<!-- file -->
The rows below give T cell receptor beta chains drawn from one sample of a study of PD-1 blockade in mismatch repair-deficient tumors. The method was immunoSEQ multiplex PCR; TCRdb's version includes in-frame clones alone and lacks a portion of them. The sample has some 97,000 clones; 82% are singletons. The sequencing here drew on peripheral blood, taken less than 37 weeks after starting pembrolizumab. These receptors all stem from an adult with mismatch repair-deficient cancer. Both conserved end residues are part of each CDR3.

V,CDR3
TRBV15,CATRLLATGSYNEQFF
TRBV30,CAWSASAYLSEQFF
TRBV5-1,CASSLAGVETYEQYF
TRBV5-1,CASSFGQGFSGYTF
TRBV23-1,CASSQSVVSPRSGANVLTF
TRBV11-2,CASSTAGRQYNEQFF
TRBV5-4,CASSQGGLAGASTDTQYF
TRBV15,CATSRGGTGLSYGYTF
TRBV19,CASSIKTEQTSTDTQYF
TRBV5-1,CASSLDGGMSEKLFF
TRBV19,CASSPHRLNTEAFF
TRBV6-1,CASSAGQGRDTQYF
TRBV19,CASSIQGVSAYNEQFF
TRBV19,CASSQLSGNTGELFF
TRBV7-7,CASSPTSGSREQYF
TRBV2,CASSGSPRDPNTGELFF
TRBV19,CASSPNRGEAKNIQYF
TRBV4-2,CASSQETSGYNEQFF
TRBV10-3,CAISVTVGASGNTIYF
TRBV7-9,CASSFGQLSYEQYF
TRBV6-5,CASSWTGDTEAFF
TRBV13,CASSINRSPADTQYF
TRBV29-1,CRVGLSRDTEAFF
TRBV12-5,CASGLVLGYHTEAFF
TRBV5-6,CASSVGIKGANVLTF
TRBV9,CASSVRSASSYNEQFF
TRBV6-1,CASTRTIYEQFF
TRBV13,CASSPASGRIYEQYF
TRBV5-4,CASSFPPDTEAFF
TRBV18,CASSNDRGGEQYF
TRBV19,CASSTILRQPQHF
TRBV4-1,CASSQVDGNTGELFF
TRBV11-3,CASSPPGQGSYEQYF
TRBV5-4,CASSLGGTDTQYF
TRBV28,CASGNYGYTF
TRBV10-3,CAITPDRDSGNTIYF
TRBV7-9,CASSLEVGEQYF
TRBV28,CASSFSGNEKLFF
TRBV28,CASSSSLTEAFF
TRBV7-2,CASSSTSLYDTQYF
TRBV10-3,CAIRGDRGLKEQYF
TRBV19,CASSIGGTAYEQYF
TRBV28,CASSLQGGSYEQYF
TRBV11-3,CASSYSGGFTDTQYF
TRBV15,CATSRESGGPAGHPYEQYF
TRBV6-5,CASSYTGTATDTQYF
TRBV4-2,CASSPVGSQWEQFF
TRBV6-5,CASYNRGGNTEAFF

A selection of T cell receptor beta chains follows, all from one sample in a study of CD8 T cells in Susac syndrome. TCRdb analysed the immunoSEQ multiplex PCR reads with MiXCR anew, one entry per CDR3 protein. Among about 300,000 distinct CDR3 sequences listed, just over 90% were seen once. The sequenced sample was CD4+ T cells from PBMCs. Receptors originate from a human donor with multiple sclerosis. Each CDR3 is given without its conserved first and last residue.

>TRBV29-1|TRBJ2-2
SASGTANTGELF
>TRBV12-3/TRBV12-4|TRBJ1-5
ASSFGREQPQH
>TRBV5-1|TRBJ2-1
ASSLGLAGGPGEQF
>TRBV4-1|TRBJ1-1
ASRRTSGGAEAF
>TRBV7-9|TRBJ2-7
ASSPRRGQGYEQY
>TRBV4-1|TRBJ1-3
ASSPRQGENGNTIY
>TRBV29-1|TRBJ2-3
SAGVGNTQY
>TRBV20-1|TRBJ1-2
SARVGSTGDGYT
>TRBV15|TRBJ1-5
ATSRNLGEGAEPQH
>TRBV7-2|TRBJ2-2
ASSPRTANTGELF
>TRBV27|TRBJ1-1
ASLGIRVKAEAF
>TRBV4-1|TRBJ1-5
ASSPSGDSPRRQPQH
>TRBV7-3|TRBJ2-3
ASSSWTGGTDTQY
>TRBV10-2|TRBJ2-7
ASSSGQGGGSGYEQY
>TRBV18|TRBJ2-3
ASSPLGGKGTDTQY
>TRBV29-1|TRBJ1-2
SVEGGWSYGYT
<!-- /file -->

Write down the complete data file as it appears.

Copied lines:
The rows below give T cell receptor beta chains drawn from one sample of a study of PD-1 blockade in mismatch repair-deficient tumors. The method was immunoSEQ multiplex PCR; TCRdb's version includes in-frame clones alone and lacks a portion of them. The sample has some 97,000 clones; 82% are singletons. The sequencing here drew on peripheral blood, taken less than 37 weeks after starting pembrolizumab. These receptors all stem from an adult with mismatch repair-deficient cancer. Both conserved end residues are part of each CDR3.

V,CDR3
TRBV15,CATRLLATGSYNEQFF
TRBV30,CAWSASAYLSEQFF
TRBV5-1,CASSLAGVETYEQYF
TRBV5-1,CASSFGQGFSGYTF
TRBV23-1,CASSQSVVSPRSGANVLTF
TRBV11-2,CASSTAGRQYNEQFF
TRBV5-4,CASSQGGLAGASTDTQYF
TRBV15,CATSRGGTGLSYGYTF
TRBV19,CASSIKTEQTSTDTQYF
TRBV5-1,CASSLDGGMSEKLFF
TRBV19,CASSPHRLNTEAFF
TRBV6-1,CASSAGQGRDTQYF
TRBV19,CASSIQGVSAYNEQFF
TRBV19,CASSQLSGNTGELFF
TRBV7-7,CASSPTSGSREQYF
TRBV2,CASSGSPRDPNTGELFF
TRBV19,CASSPNRGEAKNIQYF
TRBV4-2,CASSQETSGYNEQFF
TRBV10-3,CAISVTVGASGNTIYF
TRBV7-9,CASSFGQLSYEQYF
TRBV6-5,CASSWTGDTEAFF
TRBV13,CASSINRSPADTQYF
TRBV29-1,CRVGLSRDTEAFF
TRBV12-5,CASGLVLGYHTEAFF
TRBV5-6,CASSVGIKGANVLTF
TRBV9,CASSVRSASSYNEQFF
TRBV6-1,CASTRTIYEQFF
TRBV13,CASSPASGRIYEQYF
TRBV5-4,CASSFPPDTEAFF
TRBV18,CASSNDRGGEQYF
TRBV19,CASSTILRQPQHF
TRBV4-1,CASSQVDGNTGELFF
TRBV11-3,CASSPPGQGSYEQYF
TRBV5-4,CASSLGGTDTQYF
TRBV28,CASGNYGYTF
TRBV10-3,CAITPDRDSGNTIYF
TRBV7-9,CASSLEVGEQYF
TRBV28,CASSFSGNEKLFF
TRBV28,CASSSSLTEAFF
TRBV7-2,CASSSTSLYDTQYF
TRBV10-3,CAIRGDRGLKEQYF
TRBV19,CASSIGGTAYEQYF
TRBV28,CASSLQGGSYEQYF
TRBV11-3,CASSYSGGFTDTQYF
TRBV15,CATSRESGGPAGHPYEQYF
TRBV6-5,CASSYTGTATDTQYF
TRBV4-2,CASSPVGSQWEQFF
TRBV6-5,CASYNRGGNTEAFF

A selection of T cell receptor beta chains follows, all from one sample in a study of CD8 T cells in Susac syndrome. TCRdb analysed the immunoSEQ multiplex PCR reads with MiXCR anew, one entry per CDR3 protein. Among about 300,000 distinct CDR3 sequences listed, just over 90% were seen once. The sequenced sample was CD4+ T cells from PBMCs. Receptors originate from a human donor with multiple sclerosis. Each CDR3 is given without its conserved first and last residue.

>TRBV29-1|TRBJ2-2
SASGTANTGELF
>TRBV12-3/TRBV12-4|TRBJ1-5
ASSFGREQPQH
>TRBV5-1|TRBJ2-1
ASSLGLAGGPGEQF
>TRBV4-1|TRBJ1-1
ASRRTSGGAEAF
>TRBV7-9|TRBJ2-7
ASSPRRGQGYEQY
>TRBV4-1|TRBJ1-3
ASSPRQGENGNTIY
>TRBV29-1|TRBJ2-3
SAGVGNTQY
>TRBV20-1|TRBJ1-2
SARVGSTGDGYT
>TRBV15|TRBJ1-5
ATSRNLGEGAEPQH
>TRBV7-2|TRBJ2-2
ASSPRTANTGELF
>TRBV27|TRBJ1-1
ASLGIRVKAEAF
>TRBV4-1|TRBJ1-5
ASSPSGDSPRRQPQH
>TRBV7-3|TRBJ2-3
ASSSWTGGTDTQY
>TRBV10-2|TRBJ2-7
ASSSGQGGGSGYEQY
>TRBV18|TRBJ2-3
ASSPLGGKGTDTQY
>TRBV29-1|TRBJ1-2
SVEGGWSYGYT